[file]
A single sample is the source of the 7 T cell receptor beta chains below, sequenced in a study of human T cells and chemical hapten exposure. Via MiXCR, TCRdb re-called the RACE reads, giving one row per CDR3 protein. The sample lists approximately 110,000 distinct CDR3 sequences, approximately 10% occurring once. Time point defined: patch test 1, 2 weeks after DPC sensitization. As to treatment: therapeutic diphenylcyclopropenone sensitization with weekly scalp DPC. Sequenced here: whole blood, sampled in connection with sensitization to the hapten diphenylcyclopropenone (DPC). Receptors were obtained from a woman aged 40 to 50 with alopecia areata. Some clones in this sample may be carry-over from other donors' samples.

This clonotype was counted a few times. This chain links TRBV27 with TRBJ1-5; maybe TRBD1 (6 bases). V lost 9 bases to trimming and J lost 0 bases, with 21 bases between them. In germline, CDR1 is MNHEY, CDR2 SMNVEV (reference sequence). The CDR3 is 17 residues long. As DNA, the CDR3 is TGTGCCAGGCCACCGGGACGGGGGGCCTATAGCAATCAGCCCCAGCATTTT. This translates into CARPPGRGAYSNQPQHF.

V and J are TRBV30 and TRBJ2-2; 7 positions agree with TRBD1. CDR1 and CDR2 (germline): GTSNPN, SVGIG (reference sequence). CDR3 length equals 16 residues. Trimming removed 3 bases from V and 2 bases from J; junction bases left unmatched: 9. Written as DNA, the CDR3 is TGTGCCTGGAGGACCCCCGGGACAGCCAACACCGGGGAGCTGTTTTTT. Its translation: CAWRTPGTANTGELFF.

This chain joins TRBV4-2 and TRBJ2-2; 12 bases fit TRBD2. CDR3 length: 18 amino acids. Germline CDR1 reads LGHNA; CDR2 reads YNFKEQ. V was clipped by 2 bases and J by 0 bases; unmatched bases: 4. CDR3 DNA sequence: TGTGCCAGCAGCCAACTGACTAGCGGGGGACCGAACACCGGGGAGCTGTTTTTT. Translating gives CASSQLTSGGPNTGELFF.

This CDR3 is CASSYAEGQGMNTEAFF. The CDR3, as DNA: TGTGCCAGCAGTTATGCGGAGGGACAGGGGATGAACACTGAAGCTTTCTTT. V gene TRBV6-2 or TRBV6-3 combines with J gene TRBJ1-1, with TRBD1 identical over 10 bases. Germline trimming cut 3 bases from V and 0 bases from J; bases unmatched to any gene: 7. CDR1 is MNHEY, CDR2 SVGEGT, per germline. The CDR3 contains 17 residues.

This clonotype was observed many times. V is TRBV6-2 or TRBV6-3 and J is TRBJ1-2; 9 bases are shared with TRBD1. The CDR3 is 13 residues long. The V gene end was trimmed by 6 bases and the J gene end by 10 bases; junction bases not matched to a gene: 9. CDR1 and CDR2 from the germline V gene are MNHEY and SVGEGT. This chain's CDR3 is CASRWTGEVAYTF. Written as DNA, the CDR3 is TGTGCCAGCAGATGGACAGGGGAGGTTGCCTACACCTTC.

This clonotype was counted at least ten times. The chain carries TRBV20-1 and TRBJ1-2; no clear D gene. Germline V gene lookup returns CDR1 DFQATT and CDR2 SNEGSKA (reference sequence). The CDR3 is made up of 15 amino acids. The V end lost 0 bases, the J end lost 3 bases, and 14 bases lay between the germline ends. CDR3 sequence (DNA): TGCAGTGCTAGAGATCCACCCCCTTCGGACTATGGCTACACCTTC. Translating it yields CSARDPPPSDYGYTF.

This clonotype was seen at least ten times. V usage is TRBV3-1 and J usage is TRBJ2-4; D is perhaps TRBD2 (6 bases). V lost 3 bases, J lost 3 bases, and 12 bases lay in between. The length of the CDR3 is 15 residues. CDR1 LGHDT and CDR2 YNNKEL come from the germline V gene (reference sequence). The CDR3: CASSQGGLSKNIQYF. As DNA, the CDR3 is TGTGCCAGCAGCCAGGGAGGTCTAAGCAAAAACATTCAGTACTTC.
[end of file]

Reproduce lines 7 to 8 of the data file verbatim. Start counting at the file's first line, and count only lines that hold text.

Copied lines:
This clonotype was counted at least ten times. The chain carries TRBV20-1 and TRBJ1-2; no clear D gene. Germline V gene lookup returns CDR1 DFQATT and CDR2 SNEGSKA (reference sequence). The CDR3 is made up of 15 amino acids. The V end lost 0 bases, the J end lost 3 bases, and 14 bases lay between the germline ends. CDR3 sequence (DNA): TGCAGTGCTAGAGATCCACCCCCTTCGGACTATGGCTACACCTTC. Translating it yields CSARDPPPSDYGYTF.

This clonotype was seen at least ten times. V usage is TRBV3-1 and J usage is TRBJ2-4; D is perhaps TRBD2 (6 bases). V lost 3 bases, J lost 3 bases, and 12 bases lay in between. The length of the CDR3 is 15 residues. CDR1 LGHDT and CDR2 YNNKEL come from the germline V gene (reference sequence). The CDR3: CASSQGGLSKNIQYF. As DNA, the CDR3 is TGTGCCAGCAGCCAGGGAGGTCTAAGCAAAAACATTCAGTACTTC.